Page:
Carly Fiorina has jumped to the top tier of 2016 GOP Presidential hopefuls, and now the former HP CEO finds herself in the spotlight for admitting she helped the NSA implement a program that spied on Americans. Fiorina also backed the CIA’s torture program in a recent interview.
According to Yahoo News:
“Positioning herself as a steely advocate of aggressive counterterrorism programs, Republican presidential candidate Carly Fiorina offered a vigorous defense of CIA waterboarding as a tactic that helped “keep our nation safe” in the aftermath of 9/11.
“I believe that all of the evidence is very clear — that waterboarding was used in a very small handful of cases [and] was supervised by medical personnel in every one of those cases,” Fiorina told Yahoo News. “And I also believe that waterboarding was used when there was no other way to get information that was necessary.”
A Senate report last year portrayed waterboarding as “near drownings” that were tantamount to torture and concluded that the agency’s often brutal interrogations produced little actionable intelligence. But Fiorina rejected those conclusions, calling the report “disingenuous” and “a shame” that “undermined the morale of a whole lot of people who dedicated their lives to keeping the country safe.”
The article says Fiorina was quite close with the CIA and other U.S. intelligence outfits.
“Fiorina’s comments came during an interview with Yahoo News in which she discussed a close, if little-known, relationship she maintained with U.S. intelligence agencies during her tenure as CEO of Hewlett-Packard…
Fiorina’s relationship with the U.S. intelligence community dates back to the weeks after the Sept. 11, 2001, terror attacks, when she got an urgent phone call from then NSA director Michael Hayden asking her to quickly provide his agency with HP computer servers for expanded surveillance.
While he did not tell Fiorina the details, Hayden confirmed to Yahoo News last week that he needed the HP servers so the NSA could implement “Stellar Wind” — the controversial warrantless wiretapping program, including the bulk collection of American citizens’ phone records and emails, that had been secretly ordered by the Bush White House. “Carly, I need stuff and I need it now,” Hayden recalled telling Fiorina.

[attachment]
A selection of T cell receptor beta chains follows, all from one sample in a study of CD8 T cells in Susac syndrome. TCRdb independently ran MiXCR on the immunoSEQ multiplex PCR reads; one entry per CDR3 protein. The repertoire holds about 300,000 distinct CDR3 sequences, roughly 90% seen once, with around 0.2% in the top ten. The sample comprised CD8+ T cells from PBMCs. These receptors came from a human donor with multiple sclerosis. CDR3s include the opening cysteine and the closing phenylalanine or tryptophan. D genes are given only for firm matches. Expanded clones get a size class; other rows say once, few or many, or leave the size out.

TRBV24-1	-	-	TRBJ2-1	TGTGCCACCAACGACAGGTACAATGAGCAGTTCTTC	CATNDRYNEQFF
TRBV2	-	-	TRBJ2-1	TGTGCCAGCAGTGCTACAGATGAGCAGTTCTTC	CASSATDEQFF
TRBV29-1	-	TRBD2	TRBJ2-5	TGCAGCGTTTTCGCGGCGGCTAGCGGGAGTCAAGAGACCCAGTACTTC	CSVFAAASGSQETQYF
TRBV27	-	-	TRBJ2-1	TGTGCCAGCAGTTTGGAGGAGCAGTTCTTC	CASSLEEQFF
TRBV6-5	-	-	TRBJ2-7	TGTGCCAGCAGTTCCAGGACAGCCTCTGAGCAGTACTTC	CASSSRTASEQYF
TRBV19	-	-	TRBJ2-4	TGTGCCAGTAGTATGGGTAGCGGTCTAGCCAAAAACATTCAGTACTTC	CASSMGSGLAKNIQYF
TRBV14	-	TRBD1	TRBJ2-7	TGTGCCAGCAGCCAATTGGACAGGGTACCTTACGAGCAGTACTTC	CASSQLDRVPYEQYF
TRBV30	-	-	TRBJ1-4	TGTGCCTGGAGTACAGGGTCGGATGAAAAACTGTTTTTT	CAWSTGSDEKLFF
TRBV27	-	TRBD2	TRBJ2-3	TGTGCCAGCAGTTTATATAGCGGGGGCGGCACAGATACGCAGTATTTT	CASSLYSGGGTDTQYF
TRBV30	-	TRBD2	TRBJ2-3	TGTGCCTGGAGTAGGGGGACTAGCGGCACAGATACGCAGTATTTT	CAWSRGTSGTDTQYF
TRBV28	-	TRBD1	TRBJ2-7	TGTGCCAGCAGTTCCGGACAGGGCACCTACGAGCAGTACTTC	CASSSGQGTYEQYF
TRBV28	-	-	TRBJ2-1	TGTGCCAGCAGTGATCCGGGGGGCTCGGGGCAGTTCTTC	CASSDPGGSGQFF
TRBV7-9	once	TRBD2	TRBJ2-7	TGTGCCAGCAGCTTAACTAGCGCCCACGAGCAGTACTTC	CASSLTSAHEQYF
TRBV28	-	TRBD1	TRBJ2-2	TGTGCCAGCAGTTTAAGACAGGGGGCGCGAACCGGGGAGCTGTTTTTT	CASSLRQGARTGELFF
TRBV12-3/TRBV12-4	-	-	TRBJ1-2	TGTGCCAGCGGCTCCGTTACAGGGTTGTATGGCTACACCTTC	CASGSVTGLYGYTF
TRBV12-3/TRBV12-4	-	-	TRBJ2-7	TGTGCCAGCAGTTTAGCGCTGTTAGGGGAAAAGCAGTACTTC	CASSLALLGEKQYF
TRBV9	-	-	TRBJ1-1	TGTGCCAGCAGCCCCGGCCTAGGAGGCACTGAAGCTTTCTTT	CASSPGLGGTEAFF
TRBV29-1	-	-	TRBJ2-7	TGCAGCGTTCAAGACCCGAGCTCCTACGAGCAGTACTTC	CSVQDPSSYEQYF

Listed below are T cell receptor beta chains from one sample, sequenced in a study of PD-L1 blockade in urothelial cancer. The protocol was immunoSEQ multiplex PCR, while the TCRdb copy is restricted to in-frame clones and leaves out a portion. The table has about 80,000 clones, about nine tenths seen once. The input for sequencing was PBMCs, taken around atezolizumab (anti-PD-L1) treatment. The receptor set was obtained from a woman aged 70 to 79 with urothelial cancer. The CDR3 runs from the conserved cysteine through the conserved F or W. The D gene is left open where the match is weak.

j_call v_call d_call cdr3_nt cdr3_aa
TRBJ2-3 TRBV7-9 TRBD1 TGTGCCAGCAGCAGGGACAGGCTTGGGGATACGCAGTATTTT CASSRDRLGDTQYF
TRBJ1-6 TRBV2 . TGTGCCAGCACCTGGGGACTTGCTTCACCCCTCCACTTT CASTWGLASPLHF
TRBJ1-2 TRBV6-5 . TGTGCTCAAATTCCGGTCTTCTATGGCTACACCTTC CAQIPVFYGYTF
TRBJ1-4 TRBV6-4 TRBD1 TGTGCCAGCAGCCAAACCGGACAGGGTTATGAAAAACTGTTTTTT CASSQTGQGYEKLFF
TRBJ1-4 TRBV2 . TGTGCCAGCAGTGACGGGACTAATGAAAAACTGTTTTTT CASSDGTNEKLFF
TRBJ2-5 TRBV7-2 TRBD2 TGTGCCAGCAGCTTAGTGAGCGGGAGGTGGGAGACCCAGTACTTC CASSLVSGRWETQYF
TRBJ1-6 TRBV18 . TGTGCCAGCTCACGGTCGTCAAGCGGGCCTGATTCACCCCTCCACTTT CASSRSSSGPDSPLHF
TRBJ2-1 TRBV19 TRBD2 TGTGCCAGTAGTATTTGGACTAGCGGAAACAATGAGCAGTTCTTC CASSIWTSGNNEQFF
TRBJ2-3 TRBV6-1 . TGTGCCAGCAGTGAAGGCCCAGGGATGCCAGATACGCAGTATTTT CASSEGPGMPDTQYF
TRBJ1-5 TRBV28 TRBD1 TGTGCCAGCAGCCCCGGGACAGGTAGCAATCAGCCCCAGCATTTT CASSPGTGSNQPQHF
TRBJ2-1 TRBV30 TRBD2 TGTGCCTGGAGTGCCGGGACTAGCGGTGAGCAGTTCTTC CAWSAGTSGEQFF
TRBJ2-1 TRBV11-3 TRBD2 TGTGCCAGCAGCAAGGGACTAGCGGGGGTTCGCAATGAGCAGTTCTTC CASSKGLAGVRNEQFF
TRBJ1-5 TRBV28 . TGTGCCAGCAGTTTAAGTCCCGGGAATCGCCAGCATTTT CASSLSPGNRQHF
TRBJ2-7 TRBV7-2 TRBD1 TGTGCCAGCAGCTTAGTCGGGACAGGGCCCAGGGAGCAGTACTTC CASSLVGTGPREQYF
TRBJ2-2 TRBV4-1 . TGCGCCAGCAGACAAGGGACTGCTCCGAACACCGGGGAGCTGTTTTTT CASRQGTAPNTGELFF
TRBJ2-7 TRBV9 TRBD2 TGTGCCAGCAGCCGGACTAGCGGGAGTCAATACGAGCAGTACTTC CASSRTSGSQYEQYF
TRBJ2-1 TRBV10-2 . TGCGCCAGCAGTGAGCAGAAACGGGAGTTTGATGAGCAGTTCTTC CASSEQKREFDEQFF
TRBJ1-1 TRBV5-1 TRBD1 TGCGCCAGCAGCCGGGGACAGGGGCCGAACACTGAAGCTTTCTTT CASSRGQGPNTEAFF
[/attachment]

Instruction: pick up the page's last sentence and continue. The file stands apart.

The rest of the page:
Fiorina acknowledged she complied with Hayden’s request, redirecting trucks of HP computer servers that were on their way to retail stores from a warehouse in Tennessee to the Washington Beltway, where they were escorted by NSA security to the gates of agency headquarters in Fort Meade, Md.
“I felt it was my duty to help, and so we did,” Fiorina said. “They were ramping up a whole set of programs and needed a lot of data crunching capability to try and monitor a whole set of threats. …What I knew at the time was our nation had been attacked.”
The article also says Fiorina was appointed by Hayden as a consultant to a prominent intelligence advisory board, with Fiorina subsequently making regular trips to CIA HQ in Langley.
“After Hayden became CIA director in 2006, he named Fiorina as chair of an agency external advisory board consisting of former top intelligence officials, generals and business leaders. In that capacity, she made regular trips to CIA headquarters in Langley, Va., including overseeing one specific project requested by Hayden: Provide advice on how the CIA could maintain its undercover espionage mission in a culture of increasing government leaks and demands for greater public accountability and openness.”
>>>Of note: the program Fiorina helped the NSA with, Stellar Wind, is immensely controversial.
Stellar Wind “is the code name of information collected under the President’s Surveillance Program (PSP). The National Security Agency (NSA) program was approved by President George W. Bush shortly after the September 11, 2001 attacks and was revealed by Thomas Tamm to The New York Times in 2008. Stellar Wind was a prelude to new legal structures that allowed President Bush and President Barack Obama to reproduce each of those programs and expand their reach.
The program’s activities involved data mining of a large database of the communications of American citizens, including e-mail communications, telephone conversations, financial transactions, and Internet activity. William Binney, a retired technical leader with the NSA, discussed some of the architectural and operational elements of the program at the 2012 Chaos Communication Congress.“